Part 7: Servitudes
313.Part 7 of the Act does not attempt to rewrite the common law on servitudes: the provisions of the part are narrow and focused. However, the Act does provide a number of changes to align the law of servitudes with the reformed law of real burdens. Under the existing law servitudes can exist in two categories: positive and negative. A positive servitude permits limited use of a property, such as a right of access or the running of a pipeline. In theory it may also have been possible to create this type of servitude as a real burden. Negative servitudes are uncommon and thought to be confined to restrictions on building, especially for the protection of light or prospect. Section 79 provides that it should no longer be possible to create negative servitudes. Obligations of this type will have to be created as real burdens in the future. The terminology employed reflects the more modern language used in the rest of the Act: ‘benefited property’ and ‘burdened property’ rather than the traditional ‘dominant tenement’ and ‘servient tenement’.
Section 75: Creation of positive servitude by writing: deed to be registered
314.Servitudes are similar to real burdens, in that they require both a benefited and a burdened property and they are obligations that run with the land. Unlike burdens, servitudes do not currently have to be registered.
315.Section 75 provides that in future a deed that creates a positive servitude will always have to be registered against both the benefited and burdened properties. Under the present law, the right to a servitude created in a deed can be completed by either possession or registration against either property. Subsection (1)requires registration against both properties, in a similar way to the new requirement for real burdens (for which see section 4(5)). Section 120 will apply; therefore a disposition which includes a grant of servitude cannot be registered against only the property being conveyed. Possession is no longer sufficient. By section 122(1) ‘registration’ means registration of the servitude in the Land Register or recording of the deed in the Register of Sasines. The requirement is expressed negatively, and no rule is given as to the time of creation. The subsection does not provide rules for the constitution of the deed, though both properties will have to be sufficiently described for registration to occur. Subsection (1) has no effect on servitudes created by other means, such as by positive prescription (for which see subsection (3)), or by implication in a deed. Nor (section 119(8)) does it apply to deeds executed before the appointed day.
316.Subsection (2) removes the common law rule that benefited and burdened properties must be in separate ownership at the time of registration. In future the servitude will not necessarily be created at registration: it will lie dormant until the burdened and benefited properties come into separate ownership (contrary, in Land Register cases, to section 3(4) of the Land Registration (Scotland) Act 1979).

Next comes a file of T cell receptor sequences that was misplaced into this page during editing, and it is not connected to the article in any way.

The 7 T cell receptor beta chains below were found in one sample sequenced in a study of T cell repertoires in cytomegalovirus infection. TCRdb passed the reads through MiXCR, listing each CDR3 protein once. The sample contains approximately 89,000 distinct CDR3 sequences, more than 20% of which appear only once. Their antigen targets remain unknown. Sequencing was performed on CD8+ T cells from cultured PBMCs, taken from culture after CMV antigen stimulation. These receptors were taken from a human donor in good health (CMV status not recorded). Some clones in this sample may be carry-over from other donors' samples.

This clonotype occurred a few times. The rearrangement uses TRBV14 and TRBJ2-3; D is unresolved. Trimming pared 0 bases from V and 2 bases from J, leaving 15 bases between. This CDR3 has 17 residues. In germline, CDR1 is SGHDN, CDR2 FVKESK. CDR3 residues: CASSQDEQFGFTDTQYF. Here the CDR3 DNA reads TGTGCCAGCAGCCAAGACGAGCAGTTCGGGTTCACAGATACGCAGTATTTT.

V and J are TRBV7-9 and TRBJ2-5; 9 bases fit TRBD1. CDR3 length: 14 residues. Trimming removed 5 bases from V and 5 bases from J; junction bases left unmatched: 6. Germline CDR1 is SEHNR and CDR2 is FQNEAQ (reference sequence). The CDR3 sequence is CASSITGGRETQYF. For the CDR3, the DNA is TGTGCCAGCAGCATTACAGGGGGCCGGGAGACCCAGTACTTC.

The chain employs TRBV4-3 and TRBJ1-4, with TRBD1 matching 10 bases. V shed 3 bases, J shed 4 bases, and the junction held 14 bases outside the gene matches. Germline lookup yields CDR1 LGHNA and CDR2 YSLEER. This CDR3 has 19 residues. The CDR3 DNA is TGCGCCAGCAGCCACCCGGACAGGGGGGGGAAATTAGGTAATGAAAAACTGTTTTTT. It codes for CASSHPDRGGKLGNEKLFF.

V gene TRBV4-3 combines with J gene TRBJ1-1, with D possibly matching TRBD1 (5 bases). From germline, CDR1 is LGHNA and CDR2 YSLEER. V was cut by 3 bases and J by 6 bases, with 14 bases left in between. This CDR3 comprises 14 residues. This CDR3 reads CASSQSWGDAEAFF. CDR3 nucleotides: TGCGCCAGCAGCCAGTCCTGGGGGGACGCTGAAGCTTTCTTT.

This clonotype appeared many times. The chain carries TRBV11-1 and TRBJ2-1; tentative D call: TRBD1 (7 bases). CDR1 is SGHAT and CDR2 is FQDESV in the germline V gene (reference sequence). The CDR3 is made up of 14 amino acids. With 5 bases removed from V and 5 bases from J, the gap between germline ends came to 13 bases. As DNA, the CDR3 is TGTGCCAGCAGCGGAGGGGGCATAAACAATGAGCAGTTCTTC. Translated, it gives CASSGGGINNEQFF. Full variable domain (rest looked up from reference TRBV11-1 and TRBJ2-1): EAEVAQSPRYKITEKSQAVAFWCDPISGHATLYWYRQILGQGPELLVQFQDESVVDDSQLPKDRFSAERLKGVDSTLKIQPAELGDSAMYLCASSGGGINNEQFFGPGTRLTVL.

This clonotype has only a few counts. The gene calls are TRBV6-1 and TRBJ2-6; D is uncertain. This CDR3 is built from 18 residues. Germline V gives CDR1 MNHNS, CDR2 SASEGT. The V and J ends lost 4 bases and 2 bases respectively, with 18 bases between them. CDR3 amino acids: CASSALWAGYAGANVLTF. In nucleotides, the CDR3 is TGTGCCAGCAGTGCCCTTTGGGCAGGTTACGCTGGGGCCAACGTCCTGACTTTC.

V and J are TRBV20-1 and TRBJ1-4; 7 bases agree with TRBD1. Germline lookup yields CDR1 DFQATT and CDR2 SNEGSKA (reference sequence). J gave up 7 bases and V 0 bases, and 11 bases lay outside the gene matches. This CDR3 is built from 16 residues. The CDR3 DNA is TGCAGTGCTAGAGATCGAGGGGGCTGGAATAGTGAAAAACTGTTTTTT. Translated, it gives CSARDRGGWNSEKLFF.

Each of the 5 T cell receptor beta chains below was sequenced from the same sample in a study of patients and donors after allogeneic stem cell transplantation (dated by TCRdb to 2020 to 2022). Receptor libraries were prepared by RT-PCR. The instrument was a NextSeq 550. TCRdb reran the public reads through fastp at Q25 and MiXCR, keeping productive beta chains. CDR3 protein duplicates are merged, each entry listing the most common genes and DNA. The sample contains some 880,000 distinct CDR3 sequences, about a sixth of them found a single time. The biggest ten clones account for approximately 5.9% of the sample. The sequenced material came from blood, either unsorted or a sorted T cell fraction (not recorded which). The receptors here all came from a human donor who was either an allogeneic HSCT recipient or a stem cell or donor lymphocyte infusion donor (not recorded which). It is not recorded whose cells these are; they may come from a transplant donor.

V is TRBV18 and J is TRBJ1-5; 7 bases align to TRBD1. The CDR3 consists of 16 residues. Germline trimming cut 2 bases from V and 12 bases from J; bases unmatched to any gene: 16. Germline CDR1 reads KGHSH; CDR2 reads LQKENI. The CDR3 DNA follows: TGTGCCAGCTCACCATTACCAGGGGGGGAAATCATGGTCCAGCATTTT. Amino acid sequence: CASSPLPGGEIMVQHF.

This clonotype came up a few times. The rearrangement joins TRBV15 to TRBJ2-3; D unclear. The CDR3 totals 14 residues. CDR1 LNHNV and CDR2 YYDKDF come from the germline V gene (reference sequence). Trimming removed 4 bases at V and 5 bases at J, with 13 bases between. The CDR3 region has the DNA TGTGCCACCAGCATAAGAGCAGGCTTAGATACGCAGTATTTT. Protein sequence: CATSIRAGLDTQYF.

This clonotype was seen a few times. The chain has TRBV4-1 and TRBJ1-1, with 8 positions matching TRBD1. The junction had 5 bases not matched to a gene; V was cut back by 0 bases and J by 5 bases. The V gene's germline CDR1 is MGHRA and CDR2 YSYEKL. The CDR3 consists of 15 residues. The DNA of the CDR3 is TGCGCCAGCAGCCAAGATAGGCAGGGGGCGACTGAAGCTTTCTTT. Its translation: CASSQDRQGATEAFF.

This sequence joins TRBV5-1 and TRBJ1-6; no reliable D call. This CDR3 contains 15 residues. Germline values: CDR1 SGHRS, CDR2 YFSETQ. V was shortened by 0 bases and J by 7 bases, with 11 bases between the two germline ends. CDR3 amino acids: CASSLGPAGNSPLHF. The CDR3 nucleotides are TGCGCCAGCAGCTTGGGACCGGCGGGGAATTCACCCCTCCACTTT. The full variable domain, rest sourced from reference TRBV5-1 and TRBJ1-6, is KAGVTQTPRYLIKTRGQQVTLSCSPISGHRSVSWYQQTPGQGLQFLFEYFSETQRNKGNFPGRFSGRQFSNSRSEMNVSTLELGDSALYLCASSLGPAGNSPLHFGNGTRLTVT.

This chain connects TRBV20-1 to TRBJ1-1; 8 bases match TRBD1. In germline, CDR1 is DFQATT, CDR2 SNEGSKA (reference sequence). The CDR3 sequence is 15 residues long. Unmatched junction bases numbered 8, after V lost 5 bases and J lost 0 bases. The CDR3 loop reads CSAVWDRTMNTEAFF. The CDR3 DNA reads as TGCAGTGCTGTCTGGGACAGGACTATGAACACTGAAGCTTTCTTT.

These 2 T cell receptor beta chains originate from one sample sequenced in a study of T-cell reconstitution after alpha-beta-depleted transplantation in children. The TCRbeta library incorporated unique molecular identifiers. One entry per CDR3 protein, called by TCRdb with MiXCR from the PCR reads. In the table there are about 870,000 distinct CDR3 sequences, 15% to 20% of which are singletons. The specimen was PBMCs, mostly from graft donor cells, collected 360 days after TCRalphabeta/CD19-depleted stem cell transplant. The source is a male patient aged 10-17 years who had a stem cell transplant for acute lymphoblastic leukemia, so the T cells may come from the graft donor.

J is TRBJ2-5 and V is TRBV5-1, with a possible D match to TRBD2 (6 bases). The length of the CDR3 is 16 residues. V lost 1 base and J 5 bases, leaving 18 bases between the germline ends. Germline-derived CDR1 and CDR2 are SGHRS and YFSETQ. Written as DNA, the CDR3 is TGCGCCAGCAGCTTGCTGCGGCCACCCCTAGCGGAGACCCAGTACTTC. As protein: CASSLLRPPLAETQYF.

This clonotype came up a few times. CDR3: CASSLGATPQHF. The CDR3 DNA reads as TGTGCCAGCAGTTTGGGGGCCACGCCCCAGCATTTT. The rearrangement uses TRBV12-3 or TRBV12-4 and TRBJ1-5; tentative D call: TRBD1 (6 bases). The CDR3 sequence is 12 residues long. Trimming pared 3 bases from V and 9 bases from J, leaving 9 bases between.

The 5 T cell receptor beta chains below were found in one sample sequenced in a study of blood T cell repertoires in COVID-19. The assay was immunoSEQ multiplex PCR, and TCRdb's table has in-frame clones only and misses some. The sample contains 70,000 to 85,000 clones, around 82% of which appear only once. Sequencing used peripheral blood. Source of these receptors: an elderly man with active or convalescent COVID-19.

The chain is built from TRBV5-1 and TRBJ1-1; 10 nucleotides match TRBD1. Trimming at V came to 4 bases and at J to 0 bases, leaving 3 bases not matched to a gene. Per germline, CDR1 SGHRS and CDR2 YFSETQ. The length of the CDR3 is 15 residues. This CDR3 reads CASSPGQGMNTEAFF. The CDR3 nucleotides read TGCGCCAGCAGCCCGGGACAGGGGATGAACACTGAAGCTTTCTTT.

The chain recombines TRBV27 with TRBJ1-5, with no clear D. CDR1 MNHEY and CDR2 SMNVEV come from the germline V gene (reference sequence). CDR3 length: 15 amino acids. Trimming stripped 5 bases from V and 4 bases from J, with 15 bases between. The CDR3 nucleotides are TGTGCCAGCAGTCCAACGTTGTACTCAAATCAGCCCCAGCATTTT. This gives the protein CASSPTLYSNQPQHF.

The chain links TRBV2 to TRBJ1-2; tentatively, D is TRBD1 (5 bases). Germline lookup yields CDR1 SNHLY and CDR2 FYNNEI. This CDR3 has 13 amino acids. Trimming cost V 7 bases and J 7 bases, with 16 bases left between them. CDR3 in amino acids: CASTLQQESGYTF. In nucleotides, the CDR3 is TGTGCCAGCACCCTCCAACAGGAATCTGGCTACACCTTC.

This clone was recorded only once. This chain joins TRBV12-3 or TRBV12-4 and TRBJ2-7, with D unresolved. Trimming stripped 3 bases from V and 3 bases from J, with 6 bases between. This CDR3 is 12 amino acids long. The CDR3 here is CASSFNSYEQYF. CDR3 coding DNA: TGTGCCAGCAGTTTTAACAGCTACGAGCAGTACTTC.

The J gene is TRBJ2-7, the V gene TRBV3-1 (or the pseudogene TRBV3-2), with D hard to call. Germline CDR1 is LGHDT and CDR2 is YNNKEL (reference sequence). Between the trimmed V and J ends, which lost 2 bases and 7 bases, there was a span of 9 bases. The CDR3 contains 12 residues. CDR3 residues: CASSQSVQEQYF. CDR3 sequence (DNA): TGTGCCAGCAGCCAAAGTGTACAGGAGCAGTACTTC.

317.Subsection (3)makes two qualifications to the requirement of dual registration set out in subsection (1). Section (3)(1) of the Prescription and Limitation (Scotland) Act 1973, referred to in paragraph (a), allows a servitude to be created by unregistered deed followed by twenty years possession. Paragraph (a) ensures that section 75 will not preclude the creation of servitudes by prescription. Paragraph (b) exempts pipeline servitudes from the registration requirement on the basis that such servitudes may affect a substantial number of properties.
Section 76: Disapplication of requirement that positive servitude created in writing be of a known type
318.Unlike burdens, servitudes do not under the current law have to be recorded, and it is possible for them to arise by implication or prescription. To regulate their use, servitudes are restricted into certain types and categories by a fixed list (numerus clausus) that has been derived from Roman law. Because registration is not currently required, the list offers some assurance that any possible servitudes on land are limited in type. As registration will now be required for servitudes created by deed, section 76 provides that these servitudes will not have to fit into the list. The fixed list remains in place for deeds not created by registered deed.
319.Even without the fixed list, the question of what may constitute a valid servitude is subject to a number of limitations. Subsection (2) prohibits the creation of a servitude that is repugnant with ownership. This mirrors the provision for real burdens contained in section 3(6).
Section 77: Positive servitude of leading pipes etc. over or under land
320.There has been a doubt over whether a right to lead a pipe, cable, wire or other such enclosed unit over land could be constituted as a positive servitude. Section 77 deems this always to have been the case. Pipeline servitude is to be included in the fixed list of servitudes.
Section 78: Discharge of positive servitude